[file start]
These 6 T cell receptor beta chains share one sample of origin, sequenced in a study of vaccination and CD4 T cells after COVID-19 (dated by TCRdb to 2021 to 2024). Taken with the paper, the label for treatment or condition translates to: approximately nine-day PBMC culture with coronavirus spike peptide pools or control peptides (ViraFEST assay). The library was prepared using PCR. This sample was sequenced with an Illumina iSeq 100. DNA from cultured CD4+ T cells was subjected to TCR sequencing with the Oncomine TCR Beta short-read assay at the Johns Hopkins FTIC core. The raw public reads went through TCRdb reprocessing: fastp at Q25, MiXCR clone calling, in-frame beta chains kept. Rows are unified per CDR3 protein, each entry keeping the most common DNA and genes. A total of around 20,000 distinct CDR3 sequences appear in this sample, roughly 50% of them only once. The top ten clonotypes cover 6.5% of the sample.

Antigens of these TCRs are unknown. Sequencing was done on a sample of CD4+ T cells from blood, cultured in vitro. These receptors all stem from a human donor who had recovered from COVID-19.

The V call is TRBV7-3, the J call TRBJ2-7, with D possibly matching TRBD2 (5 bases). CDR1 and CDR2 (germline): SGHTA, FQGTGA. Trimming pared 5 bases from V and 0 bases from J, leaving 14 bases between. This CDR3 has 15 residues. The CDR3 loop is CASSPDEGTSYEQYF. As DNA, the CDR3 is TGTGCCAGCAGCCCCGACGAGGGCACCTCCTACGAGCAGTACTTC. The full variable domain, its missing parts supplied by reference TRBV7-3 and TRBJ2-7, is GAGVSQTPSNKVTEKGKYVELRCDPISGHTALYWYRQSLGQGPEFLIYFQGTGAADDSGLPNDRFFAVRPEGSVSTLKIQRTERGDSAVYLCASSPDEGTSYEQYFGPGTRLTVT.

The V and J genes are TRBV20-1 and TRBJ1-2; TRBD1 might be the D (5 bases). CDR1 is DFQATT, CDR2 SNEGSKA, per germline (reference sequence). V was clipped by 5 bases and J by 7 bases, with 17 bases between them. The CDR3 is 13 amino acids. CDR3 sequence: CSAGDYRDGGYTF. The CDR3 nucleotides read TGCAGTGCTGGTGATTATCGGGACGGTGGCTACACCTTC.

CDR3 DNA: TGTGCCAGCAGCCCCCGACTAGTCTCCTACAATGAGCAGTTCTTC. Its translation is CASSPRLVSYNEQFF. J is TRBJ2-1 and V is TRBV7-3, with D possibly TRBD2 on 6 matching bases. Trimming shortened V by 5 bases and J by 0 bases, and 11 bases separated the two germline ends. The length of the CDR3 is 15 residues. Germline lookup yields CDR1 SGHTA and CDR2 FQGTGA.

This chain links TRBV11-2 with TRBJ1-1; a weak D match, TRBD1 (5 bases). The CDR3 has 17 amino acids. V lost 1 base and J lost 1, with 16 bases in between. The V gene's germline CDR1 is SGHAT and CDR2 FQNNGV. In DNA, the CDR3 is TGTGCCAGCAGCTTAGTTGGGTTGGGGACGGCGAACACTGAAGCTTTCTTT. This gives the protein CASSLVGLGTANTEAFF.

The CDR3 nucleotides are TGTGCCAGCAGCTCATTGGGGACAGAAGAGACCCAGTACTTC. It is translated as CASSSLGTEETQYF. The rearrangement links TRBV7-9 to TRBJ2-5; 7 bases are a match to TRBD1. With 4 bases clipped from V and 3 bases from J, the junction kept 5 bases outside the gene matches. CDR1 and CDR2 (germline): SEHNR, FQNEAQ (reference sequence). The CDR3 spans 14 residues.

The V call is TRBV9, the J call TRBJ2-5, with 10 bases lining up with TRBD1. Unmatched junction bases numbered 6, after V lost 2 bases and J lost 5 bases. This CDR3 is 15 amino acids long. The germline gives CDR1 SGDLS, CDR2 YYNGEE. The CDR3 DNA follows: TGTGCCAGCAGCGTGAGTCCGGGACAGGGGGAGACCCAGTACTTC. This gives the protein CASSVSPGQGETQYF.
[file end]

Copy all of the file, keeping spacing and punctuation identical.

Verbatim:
These 6 T cell receptor beta chains share one sample of origin, sequenced in a study of vaccination and CD4 T cells after COVID-19 (dated by TCRdb to 2021 to 2024). Taken with the paper, the label for treatment or condition translates to: approximately nine-day PBMC culture with coronavirus spike peptide pools or control peptides (ViraFEST assay). The library was prepared using PCR. This sample was sequenced with an Illumina iSeq 100. DNA from cultured CD4+ T cells was subjected to TCR sequencing with the Oncomine TCR Beta short-read assay at the Johns Hopkins FTIC core. The raw public reads went through TCRdb reprocessing: fastp at Q25, MiXCR clone calling, in-frame beta chains kept. Rows are unified per CDR3 protein, each entry keeping the most common DNA and genes. A total of around 20,000 distinct CDR3 sequences appear in this sample, roughly 50% of them only once. The top ten clonotypes cover 6.5% of the sample.

Antigens of these TCRs are unknown. Sequencing was done on a sample of CD4+ T cells from blood, cultured in vitro. These receptors all stem from a human donor who had recovered from COVID-19.

The V call is TRBV7-3, the J call TRBJ2-7, with D possibly matching TRBD2 (5 bases). CDR1 and CDR2 (germline): SGHTA, FQGTGA. Trimming pared 5 bases from V and 0 bases from J, leaving 14 bases between. This CDR3 has 15 residues. The CDR3 loop is CASSPDEGTSYEQYF. As DNA, the CDR3 is TGTGCCAGCAGCCCCGACGAGGGCACCTCCTACGAGCAGTACTTC. The full variable domain, its missing parts supplied by reference TRBV7-3 and TRBJ2-7, is GAGVSQTPSNKVTEKGKYVELRCDPISGHTALYWYRQSLGQGPEFLIYFQGTGAADDSGLPNDRFFAVRPEGSVSTLKIQRTERGDSAVYLCASSPDEGTSYEQYFGPGTRLTVT.

The V and J genes are TRBV20-1 and TRBJ1-2; TRBD1 might be the D (5 bases). CDR1 is DFQATT, CDR2 SNEGSKA, per germline (reference sequence). V was clipped by 5 bases and J by 7 bases, with 17 bases between them. The CDR3 is 13 amino acids. CDR3 sequence: CSAGDYRDGGYTF. The CDR3 nucleotides read TGCAGTGCTGGTGATTATCGGGACGGTGGCTACACCTTC.

CDR3 DNA: TGTGCCAGCAGCCCCCGACTAGTCTCCTACAATGAGCAGTTCTTC. Its translation is CASSPRLVSYNEQFF. J is TRBJ2-1 and V is TRBV7-3, with D possibly TRBD2 on 6 matching bases. Trimming shortened V by 5 bases and J by 0 bases, and 11 bases separated the two germline ends. The length of the CDR3 is 15 residues. Germline lookup yields CDR1 SGHTA and CDR2 FQGTGA.

This chain links TRBV11-2 with TRBJ1-1; a weak D match, TRBD1 (5 bases). The CDR3 has 17 amino acids. V lost 1 base and J lost 1, with 16 bases in between. The V gene's germline CDR1 is SGHAT and CDR2 FQNNGV. In DNA, the CDR3 is TGTGCCAGCAGCTTAGTTGGGTTGGGGACGGCGAACACTGAAGCTTTCTTT. This gives the protein CASSLVGLGTANTEAFF.

The CDR3 nucleotides are TGTGCCAGCAGCTCATTGGGGACAGAAGAGACCCAGTACTTC. It is translated as CASSSLGTEETQYF. The rearrangement links TRBV7-9 to TRBJ2-5; 7 bases are a match to TRBD1. With 4 bases clipped from V and 3 bases from J, the junction kept 5 bases outside the gene matches. CDR1 and CDR2 (germline): SEHNR, FQNEAQ (reference sequence). The CDR3 spans 14 residues.

The V call is TRBV9, the J call TRBJ2-5, with 10 bases lining up with TRBD1. Unmatched junction bases numbered 6, after V lost 2 bases and J lost 5 bases. This CDR3 is 15 amino acids long. The germline gives CDR1 SGDLS, CDR2 YYNGEE. The CDR3 DNA follows: TGTGCCAGCAGCGTGAGTCCGGGACAGGGGGAGACCCAGTACTTC. This gives the protein CASSVSPGQGETQYF.